Borrowers must report in Current Liabilities the portion of long-term debt that is due to be paid within one year.

10-20

Additional Current Liabilities

Sales Tax

Payable

Payments collected from customers at time of sale create a liability that is due to the state government.

Unearned

Revenue

Cash received in advance of providing services creates a liability of services due to the customer .

10-21

Additional Current Liabilities

Best Buy sells a television for $1,000 cash plus 5 percent sales tax.

$1,000

× 5% = $50 sales tax collected

1

Analyze

Assets

Cash (+A) +$1,050

= Liabilities

Sales Tax Payable (+L) +$50

+ Stockholders' Equity

Sales Revenue

(+R, +SE)

2

Record

Cash (+A)

Sales Tax Payable (+L)

Sales Revenue (+R, +SE)

1,050

50

1,000

When Best Buy pays the sales tax to the state government, its accountants will reduce Sales Tax Payable (with a debit) and reduce Cash (with a credit).

10-22

Additional Liabilities

On October 1 IAC, an internet provider, received $30 cash for threemonths of internet access, paid in advance.

1

Analyze

Assets

Cash (+A) +$30

= Liabilities

Unearned Revenue (+L) $30

+ Stockholders' Equity

2

Record

Cash (+A)

Unearned Revenue (+L)

30

30

10-23

Additional Liabilities

At the end of October, IAC provided one month of internet service to its customer.

$30

÷ 3 months = $10 per month

1

Analyze

Assets = Liabilities

Unearned Revenue (-L) $10

+ Stockholders' Equity

Subscription Revenue

(+R, +SE) $10

2

Record

Unearned Revenue (-L)

Subscription Revenue (+R, +SE)

10

10

10-24

Learning Objective 3

Analyze and record bond liability transactions.

10-25

Long-Term Liabilities

Common Long-Term Liabilities

1. Long-term notes payable

2. Deferred income taxes

3. Bonds payable

Bonds are financial instruments that outline the future payments a company promises to make in exchange for receiving a sum of money now.

Bonds

Key Elements of a Bond

1. Maturity date

2. Face value

3. Stated interest rate

Interest Computation

$1,000

× 6% ×

12

12

= $60

10-26

Bond Pricing

The bond price involves present value computations and is the amount that investors are willing to pay on the issue date for the bonds.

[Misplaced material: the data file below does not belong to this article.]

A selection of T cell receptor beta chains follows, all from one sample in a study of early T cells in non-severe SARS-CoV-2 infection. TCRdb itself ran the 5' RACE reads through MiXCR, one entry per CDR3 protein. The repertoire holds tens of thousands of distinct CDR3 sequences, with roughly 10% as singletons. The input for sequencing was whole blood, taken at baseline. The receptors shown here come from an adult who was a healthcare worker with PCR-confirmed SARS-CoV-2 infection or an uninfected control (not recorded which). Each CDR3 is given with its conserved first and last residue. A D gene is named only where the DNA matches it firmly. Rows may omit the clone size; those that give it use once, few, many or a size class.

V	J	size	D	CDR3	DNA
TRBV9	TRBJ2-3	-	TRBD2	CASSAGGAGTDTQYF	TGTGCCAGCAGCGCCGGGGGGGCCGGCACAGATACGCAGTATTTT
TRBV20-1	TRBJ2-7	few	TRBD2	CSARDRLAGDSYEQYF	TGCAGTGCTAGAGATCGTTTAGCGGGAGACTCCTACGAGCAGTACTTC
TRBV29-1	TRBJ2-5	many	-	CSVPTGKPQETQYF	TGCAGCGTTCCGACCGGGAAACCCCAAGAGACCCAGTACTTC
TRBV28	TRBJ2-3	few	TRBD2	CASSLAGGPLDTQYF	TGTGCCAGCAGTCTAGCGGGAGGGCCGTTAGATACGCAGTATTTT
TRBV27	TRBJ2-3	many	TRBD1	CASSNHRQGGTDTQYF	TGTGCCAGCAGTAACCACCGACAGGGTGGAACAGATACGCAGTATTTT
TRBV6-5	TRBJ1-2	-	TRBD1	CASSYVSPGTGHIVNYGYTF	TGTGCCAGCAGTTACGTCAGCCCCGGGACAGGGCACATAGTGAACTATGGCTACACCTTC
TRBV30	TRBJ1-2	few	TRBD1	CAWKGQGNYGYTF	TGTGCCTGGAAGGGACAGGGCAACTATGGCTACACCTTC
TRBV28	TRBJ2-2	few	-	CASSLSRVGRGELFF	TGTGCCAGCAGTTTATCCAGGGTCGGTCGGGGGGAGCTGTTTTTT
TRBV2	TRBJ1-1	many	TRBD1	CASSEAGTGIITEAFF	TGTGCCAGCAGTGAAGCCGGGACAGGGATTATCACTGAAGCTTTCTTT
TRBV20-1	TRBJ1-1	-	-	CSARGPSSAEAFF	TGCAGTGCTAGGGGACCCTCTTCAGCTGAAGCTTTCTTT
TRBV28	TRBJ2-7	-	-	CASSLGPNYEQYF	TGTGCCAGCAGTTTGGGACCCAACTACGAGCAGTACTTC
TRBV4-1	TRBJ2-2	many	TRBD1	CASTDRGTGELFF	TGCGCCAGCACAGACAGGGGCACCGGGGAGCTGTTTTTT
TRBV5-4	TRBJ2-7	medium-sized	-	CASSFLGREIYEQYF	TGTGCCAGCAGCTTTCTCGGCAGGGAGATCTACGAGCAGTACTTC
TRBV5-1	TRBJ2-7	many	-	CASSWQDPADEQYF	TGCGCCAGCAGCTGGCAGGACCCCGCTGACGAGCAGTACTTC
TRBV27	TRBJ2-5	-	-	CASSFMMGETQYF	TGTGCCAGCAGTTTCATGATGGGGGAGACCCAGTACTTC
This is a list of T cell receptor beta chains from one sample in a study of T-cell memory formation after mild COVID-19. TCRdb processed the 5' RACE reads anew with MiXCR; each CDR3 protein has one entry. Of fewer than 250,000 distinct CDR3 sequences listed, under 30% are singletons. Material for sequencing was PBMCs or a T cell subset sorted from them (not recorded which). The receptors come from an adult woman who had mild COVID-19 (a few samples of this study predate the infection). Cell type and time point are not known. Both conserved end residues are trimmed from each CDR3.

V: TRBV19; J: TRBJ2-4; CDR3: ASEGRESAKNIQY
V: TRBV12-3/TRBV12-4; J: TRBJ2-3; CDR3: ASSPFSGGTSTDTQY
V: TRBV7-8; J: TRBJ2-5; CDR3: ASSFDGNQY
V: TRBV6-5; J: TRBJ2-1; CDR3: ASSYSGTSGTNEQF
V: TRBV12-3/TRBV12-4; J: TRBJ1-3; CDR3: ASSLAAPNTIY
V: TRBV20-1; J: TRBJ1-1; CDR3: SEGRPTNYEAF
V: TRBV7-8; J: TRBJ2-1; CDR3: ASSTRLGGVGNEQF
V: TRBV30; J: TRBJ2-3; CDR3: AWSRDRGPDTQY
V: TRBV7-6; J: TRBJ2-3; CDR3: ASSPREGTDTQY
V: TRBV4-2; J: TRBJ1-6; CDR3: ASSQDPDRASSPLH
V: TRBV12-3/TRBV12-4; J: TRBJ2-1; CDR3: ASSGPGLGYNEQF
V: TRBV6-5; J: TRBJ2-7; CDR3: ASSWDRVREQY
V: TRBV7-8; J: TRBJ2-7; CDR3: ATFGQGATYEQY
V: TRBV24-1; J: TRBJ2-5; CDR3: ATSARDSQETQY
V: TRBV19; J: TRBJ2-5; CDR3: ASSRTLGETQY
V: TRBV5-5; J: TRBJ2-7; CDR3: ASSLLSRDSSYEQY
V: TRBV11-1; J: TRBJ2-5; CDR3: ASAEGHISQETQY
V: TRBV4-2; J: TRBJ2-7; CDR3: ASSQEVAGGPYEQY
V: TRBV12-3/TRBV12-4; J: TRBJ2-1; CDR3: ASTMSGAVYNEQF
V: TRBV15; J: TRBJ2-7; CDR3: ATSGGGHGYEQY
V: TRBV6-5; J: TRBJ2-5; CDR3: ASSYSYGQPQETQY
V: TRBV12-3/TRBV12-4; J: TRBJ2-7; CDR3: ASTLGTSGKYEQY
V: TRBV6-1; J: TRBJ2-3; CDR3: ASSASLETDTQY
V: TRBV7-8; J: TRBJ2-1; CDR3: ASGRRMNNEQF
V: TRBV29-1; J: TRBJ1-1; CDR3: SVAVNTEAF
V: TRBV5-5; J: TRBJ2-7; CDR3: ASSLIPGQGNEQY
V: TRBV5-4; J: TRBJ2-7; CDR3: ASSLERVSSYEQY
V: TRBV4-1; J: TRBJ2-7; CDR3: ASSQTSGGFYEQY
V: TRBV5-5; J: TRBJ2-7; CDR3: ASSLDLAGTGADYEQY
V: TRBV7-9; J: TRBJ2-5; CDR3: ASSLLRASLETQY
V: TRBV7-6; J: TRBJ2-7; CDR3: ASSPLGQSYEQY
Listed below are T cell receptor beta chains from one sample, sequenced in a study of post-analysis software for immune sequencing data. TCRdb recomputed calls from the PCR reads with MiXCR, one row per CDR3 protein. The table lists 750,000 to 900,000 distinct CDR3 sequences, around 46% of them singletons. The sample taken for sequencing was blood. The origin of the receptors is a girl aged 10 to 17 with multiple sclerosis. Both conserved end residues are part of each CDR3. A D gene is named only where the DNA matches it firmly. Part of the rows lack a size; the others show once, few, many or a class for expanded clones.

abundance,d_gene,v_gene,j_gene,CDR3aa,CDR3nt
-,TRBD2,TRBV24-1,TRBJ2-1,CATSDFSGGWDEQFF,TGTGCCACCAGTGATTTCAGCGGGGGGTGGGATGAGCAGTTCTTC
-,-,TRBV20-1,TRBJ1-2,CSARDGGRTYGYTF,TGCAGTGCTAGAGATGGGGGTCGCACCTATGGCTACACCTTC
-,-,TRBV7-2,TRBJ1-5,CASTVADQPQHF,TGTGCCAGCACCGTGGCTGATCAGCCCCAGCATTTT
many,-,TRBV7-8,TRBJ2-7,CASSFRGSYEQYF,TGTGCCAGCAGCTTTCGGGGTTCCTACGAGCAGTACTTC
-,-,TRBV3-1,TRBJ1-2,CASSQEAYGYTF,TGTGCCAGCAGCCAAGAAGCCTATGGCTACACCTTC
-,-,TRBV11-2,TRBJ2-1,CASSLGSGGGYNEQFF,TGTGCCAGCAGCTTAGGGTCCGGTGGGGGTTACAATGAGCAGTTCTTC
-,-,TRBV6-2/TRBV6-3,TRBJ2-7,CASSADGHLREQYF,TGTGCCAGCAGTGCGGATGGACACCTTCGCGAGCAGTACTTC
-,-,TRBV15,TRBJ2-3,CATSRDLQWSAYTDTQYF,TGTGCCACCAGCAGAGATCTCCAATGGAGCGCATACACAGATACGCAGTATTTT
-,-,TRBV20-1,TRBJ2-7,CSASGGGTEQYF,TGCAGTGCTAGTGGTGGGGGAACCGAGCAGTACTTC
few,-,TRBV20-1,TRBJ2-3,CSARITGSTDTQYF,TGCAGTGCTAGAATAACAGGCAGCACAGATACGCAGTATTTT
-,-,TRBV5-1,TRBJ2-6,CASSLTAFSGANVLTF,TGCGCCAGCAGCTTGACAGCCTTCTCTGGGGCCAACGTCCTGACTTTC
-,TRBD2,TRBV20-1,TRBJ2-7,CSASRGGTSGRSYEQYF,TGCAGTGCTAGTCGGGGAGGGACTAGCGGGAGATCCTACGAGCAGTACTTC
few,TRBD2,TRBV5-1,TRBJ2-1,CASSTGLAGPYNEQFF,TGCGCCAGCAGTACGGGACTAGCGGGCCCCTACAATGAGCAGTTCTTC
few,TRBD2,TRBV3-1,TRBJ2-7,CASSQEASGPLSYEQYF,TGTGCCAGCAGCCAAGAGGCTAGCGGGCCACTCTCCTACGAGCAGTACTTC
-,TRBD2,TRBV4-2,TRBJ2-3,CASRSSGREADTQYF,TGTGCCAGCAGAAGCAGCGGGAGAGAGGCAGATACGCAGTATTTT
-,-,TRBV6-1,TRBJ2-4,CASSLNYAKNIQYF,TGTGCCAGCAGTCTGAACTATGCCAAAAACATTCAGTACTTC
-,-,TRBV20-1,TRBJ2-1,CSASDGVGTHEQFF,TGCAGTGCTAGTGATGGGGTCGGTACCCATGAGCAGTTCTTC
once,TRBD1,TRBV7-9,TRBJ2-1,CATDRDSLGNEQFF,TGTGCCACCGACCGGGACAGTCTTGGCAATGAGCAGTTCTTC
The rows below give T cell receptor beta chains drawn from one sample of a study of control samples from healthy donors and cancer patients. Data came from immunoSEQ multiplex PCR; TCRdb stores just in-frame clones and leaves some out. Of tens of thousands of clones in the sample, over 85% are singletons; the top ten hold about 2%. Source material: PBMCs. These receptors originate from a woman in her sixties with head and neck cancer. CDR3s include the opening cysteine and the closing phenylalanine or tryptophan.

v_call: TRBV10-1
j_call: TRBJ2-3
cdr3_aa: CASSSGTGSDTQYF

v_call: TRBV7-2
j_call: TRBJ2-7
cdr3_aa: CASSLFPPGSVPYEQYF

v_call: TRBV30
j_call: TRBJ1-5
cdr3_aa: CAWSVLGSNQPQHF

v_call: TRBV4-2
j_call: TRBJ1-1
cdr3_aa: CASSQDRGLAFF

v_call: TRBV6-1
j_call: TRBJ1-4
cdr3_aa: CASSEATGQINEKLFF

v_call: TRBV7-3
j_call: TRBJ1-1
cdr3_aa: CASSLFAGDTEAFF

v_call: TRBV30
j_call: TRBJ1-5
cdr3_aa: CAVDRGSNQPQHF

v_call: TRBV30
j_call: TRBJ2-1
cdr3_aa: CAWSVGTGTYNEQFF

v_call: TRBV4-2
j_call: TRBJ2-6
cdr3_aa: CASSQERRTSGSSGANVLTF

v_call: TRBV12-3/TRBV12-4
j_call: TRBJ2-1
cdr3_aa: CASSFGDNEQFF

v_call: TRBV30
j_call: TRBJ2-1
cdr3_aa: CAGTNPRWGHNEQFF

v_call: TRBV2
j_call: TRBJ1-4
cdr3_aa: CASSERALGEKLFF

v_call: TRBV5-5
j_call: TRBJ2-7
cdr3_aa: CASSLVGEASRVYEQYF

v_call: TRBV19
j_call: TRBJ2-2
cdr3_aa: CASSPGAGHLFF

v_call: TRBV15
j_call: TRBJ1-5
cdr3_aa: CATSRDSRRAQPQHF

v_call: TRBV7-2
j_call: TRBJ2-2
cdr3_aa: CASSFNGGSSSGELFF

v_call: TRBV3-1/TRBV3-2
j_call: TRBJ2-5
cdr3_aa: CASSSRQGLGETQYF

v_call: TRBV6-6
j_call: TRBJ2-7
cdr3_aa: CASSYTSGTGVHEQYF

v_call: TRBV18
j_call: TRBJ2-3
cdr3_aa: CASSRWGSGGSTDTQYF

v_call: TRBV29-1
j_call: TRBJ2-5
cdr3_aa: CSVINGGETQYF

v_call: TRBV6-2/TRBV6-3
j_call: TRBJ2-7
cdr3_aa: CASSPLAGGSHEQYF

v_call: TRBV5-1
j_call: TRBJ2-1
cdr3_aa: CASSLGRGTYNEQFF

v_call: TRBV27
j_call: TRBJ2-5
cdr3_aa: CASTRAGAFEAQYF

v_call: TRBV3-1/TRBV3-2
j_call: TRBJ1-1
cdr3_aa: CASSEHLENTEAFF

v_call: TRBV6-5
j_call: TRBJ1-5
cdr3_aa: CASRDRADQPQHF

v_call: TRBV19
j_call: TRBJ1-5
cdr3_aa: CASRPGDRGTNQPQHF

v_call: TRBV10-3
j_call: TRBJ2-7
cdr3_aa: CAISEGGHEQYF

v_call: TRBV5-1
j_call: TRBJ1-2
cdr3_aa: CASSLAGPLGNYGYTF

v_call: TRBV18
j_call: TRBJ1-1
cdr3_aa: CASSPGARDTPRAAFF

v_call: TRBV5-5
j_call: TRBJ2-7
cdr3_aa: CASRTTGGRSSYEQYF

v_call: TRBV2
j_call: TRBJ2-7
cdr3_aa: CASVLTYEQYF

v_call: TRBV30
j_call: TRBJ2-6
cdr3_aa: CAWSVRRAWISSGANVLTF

10-27

Bonds

Balance Sheet Reporting of Bond Liability

Relationships between Interest Rates and Bond Pricing

10-28

Bonds

Bonds Issued at Face Value

General Mills receives $100,000 cash in exchange for issuing

100 bonds at their $1,000 face value, so the bonds are issued at total face value (1,000

× $1,000 = $100,000).

1

Analyze

Assets

Cash (+A) +$100,000

= Liabilities

Bonds Payable (+L) $100,000

+ Stockholders' Equity

2

Record

Cash (+A)

Bonds Payable (+L)

100,000

100,000

10-29

Bonds

Bonds Issued at a Premium

General Mills issues 100 of its $1,000 bonds at a price of

107.26 (percent) of face value, the company will receive

$107,260 (100

× $1,000 × 1.0726).

1

Analyze

Assets

Cash (+A) +$107,260

= Liabilities

Bonds Payable (+L) $100,000

Premium on Bonds Payable

(+L) $7,260

+ Stockholders' Equity

2

Record

Cash (+A) (100,000 x 1.0726)

Bonds Payable (+L) face value

Premium on Bonds Payable (+L)

107,260

100,000

7,260

10-30

Bonds

Bonds Issued at a Discount

General Mills receives $93,376 for bonds with a total face value of

$100,000,sold at 93.376 the cash-equivalent amount is $93,376, which represents the liability on that date. These bonds are issued at a discount because the cash received is less than the face value of the bonds.

1

Analyze

Assets = Liabilities + Stockholders' Equity

Discount on Bonds Payable

(+xL, -L) <$6,624>

2

Record

Cash (+A) (100,000 x 93.376)

Discount on Bonds Payable (+xL)

Bonds Payable (+L) face value

93,376

6,624

100,000

10-31

Interest on Bonds Issued at Face Value

General Mills issues bonds on January 1, 2010, at their total face value of $100,000. The bonds have an annual stated interest rate of

6 percent payable in cash on December 31 of each year, General

Mills will need to accrue an expense and liability for interest at the end of each accounting period. The end of the first accounting period is January 31, 2010.

1

Analyze

Assets

$100,000

× 6% × 1/12 = $500 interest

= Liabilities + Stockholders' Equity

Interest Payable (+L) $500 Interest Expense (+E, -SE) $500

2

Record

Interest Expense (+E, -SE)

Interest Payable (+L)

500

500

10-32

Interest on Bonds Issued at a Premium

Cash proceeds > Face value

Cash proceeds

– Face value = Premium

Interest expense < Cash interest paid

Interest expense = Cash interest paid

– Premium amortization

10-33

Interest on Bonds Issued at a Discount

Cash proceeds < Face value

Face value

– Cash proceeds = Discount

Interest expense > Cash interest paid

Interest expense = Cash interest paid+ Discount amortization

10-34

Bond Retirement

The early retirement of bonds has three financial effects. The company

1.

2.

3.

pays cash, eliminates the bond liability, and reports either a gain or a loss.

Assume that in 2000, General Mills issued $100,000 of bonds at face value.

Ten years later, in 2010, the company retired the bonds early. At the time, the bond price was 103, so General Mills made a payment of $103,000.

1

Analyze

Assets

Cash Payment $103,000

= Liabilities

Carrying Value 100,000

+ Stockholders' Equity

Cash (-A) -$103,000 Bonds Payable (-L) $100,000

Loss on Retirement $3,000

Loss on Bond

Retirement (+E, -SE)

$3,000

2

Record

Bonds Payable (-L) face value

Loss on Bond Retirement (+E, -SE)